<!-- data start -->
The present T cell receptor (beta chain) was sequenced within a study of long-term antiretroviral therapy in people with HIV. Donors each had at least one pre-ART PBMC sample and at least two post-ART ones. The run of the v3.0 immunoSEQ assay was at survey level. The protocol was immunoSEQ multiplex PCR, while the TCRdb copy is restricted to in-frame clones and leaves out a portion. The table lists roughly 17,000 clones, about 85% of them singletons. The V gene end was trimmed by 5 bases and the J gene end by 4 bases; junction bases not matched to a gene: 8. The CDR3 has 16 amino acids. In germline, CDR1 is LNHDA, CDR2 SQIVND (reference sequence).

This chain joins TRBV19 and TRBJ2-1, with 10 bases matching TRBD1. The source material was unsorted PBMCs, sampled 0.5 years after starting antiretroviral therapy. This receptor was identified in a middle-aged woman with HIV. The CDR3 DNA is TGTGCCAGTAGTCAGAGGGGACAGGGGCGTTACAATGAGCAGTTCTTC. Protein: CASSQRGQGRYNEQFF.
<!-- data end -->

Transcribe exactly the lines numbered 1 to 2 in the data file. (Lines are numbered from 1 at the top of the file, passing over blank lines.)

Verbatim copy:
The present T cell receptor (beta chain) was sequenced within a study of long-term antiretroviral therapy in people with HIV. Donors each had at least one pre-ART PBMC sample and at least two post-ART ones. The run of the v3.0 immunoSEQ assay was at survey level. The protocol was immunoSEQ multiplex PCR, while the TCRdb copy is restricted to in-frame clones and leaves out a portion. The table lists roughly 17,000 clones, about 85% of them singletons. The V gene end was trimmed by 5 bases and the J gene end by 4 bases; junction bases not matched to a gene: 8. The CDR3 has 16 amino acids. In germline, CDR1 is LNHDA, CDR2 SQIVND (reference sequence).

This chain joins TRBV19 and TRBJ2-1, with 10 bases matching TRBD1. The source material was unsorted PBMCs, sampled 0.5 years after starting antiretroviral therapy. This receptor was identified in a middle-aged woman with HIV. The CDR3 DNA is TGTGCCAGTAGTCAGAGGGGACAGGGGCGTTACAATGAGCAGTTCTTC. Protein: CASSQRGQGRYNEQFF.